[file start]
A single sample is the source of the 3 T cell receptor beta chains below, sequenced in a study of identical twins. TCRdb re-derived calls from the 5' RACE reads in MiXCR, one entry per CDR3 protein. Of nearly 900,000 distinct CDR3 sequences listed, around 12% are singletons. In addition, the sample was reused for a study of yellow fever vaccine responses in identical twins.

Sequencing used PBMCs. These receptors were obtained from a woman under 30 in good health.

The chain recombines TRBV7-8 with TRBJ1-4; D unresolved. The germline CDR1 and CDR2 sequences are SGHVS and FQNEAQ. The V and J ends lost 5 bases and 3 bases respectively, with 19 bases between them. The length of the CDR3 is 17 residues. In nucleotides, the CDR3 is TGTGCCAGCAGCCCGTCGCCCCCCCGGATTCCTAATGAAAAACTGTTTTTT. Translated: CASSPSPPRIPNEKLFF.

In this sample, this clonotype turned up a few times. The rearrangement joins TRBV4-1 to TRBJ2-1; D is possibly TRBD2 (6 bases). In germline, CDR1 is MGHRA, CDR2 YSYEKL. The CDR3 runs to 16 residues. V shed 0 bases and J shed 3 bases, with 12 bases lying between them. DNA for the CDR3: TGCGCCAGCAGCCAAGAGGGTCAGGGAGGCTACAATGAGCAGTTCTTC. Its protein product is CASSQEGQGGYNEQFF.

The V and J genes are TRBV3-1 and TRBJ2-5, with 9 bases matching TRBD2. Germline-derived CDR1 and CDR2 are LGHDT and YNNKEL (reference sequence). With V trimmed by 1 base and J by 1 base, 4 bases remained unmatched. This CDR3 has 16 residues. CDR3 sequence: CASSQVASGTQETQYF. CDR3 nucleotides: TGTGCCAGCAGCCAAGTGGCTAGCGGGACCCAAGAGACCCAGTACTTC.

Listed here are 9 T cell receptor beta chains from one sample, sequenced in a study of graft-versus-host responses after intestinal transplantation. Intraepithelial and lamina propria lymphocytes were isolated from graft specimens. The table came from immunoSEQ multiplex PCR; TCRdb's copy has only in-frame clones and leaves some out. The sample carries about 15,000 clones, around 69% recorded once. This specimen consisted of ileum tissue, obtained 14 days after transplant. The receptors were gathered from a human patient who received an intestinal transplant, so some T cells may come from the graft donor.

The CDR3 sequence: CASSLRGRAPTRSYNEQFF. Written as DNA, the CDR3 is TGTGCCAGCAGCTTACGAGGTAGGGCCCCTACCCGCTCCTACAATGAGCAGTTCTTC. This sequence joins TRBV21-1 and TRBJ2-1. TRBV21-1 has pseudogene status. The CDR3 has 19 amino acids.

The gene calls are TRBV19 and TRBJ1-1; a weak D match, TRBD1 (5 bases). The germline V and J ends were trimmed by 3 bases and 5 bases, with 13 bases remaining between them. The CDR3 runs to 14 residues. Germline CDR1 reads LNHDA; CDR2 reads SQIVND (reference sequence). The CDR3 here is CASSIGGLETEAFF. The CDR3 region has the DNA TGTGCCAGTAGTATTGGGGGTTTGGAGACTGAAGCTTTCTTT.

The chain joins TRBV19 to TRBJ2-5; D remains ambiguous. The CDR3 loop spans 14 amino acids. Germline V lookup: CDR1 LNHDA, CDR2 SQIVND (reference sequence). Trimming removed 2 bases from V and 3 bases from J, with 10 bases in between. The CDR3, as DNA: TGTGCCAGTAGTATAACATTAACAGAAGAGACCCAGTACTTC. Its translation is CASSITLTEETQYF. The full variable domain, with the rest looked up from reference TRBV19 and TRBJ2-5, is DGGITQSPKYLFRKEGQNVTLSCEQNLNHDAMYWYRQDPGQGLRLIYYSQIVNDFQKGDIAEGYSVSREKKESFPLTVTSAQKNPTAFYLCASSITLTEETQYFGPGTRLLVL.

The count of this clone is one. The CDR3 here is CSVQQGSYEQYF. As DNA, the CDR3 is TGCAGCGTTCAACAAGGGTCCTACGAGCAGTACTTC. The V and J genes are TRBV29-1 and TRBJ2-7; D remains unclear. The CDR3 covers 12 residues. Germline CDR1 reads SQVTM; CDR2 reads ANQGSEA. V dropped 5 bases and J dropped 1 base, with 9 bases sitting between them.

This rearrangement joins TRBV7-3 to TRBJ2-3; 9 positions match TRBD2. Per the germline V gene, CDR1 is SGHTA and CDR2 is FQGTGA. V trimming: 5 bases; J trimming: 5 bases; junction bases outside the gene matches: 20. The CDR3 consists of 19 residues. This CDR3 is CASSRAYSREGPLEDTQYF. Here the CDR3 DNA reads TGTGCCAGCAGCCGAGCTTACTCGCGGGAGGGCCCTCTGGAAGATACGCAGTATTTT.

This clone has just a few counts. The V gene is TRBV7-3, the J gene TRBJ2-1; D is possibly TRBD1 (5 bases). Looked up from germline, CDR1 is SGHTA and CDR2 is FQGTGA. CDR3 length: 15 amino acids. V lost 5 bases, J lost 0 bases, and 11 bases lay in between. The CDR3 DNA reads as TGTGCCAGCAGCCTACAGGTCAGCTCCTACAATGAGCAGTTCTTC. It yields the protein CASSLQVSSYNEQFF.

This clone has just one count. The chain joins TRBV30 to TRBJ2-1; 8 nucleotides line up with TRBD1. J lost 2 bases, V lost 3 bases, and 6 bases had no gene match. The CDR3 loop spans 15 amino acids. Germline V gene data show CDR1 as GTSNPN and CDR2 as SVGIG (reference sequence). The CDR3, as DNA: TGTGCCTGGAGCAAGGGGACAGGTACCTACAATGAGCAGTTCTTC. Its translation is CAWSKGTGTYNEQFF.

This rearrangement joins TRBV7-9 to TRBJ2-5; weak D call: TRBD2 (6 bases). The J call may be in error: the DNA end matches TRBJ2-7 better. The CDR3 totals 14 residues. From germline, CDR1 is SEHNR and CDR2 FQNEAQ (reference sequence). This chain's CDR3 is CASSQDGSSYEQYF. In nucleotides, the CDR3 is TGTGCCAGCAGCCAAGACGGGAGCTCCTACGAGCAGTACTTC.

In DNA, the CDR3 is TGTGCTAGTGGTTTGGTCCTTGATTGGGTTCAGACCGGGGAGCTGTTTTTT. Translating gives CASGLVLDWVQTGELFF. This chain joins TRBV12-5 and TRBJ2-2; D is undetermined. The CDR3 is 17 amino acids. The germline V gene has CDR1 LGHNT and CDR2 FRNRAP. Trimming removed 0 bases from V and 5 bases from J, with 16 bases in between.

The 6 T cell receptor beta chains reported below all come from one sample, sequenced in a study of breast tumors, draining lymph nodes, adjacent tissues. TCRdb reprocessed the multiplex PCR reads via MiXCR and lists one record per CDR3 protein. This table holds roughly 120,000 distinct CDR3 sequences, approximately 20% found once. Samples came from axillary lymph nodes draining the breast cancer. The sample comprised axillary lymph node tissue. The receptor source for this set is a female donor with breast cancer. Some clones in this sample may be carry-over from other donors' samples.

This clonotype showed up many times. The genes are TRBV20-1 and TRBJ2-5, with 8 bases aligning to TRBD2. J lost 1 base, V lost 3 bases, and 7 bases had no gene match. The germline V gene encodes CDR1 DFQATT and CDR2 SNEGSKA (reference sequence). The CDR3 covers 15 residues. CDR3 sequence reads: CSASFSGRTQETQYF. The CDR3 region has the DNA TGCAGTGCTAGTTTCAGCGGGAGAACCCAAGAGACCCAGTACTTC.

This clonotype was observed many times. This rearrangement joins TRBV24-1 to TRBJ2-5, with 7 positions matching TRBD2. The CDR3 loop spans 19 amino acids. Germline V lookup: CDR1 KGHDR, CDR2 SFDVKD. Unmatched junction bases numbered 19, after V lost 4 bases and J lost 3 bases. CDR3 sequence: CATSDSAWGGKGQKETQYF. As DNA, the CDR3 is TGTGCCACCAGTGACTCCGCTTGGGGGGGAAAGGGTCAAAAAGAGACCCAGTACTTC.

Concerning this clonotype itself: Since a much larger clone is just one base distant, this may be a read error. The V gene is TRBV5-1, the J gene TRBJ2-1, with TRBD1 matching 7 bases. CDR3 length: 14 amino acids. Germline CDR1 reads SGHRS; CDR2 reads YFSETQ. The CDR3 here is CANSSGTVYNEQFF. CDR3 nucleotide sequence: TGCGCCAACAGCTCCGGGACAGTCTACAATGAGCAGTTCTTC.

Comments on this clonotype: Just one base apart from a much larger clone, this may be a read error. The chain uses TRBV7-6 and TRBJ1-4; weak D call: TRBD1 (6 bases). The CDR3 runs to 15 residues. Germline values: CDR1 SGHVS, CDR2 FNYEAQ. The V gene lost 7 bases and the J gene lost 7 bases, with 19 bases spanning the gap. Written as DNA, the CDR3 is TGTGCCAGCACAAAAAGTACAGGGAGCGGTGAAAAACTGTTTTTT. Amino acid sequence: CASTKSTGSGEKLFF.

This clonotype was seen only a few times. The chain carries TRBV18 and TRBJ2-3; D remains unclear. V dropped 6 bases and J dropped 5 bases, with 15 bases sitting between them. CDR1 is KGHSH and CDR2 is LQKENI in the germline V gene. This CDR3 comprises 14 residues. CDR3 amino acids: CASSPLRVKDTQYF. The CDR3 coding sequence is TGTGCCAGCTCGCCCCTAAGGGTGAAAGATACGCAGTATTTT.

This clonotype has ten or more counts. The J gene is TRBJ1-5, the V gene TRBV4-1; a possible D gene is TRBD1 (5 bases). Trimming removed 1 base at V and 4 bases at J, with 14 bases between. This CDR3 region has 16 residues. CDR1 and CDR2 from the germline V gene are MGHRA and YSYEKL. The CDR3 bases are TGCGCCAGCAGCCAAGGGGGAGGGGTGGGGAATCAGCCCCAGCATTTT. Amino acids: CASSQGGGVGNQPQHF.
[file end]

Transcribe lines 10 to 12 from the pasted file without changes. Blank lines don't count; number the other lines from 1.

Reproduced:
The count of this clone is one. The CDR3 here is CSVQQGSYEQYF. As DNA, the CDR3 is TGCAGCGTTCAACAAGGGTCCTACGAGCAGTACTTC. The V and J genes are TRBV29-1 and TRBJ2-7; D remains unclear. The CDR3 covers 12 residues. Germline CDR1 reads SQVTM; CDR2 reads ANQGSEA. V dropped 5 bases and J dropped 1 base, with 9 bases sitting between them.

This rearrangement joins TRBV7-3 to TRBJ2-3; 9 positions match TRBD2. Per the germline V gene, CDR1 is SGHTA and CDR2 is FQGTGA. V trimming: 5 bases; J trimming: 5 bases; junction bases outside the gene matches: 20. The CDR3 consists of 19 residues. This CDR3 is CASSRAYSREGPLEDTQYF. Here the CDR3 DNA reads TGTGCCAGCAGCCGAGCTTACTCGCGGGAGGGCCCTCTGGAAGATACGCAGTATTTT.

This clone has just a few counts. The V gene is TRBV7-3, the J gene TRBJ2-1; D is possibly TRBD1 (5 bases). Looked up from germline, CDR1 is SGHTA and CDR2 is FQGTGA. CDR3 length: 15 amino acids. V lost 5 bases, J lost 0 bases, and 11 bases lay in between. The CDR3 DNA reads as TGTGCCAGCAGCCTACAGGTCAGCTCCTACAATGAGCAGTTCTTC. It yields the protein CASSLQVSSYNEQFF.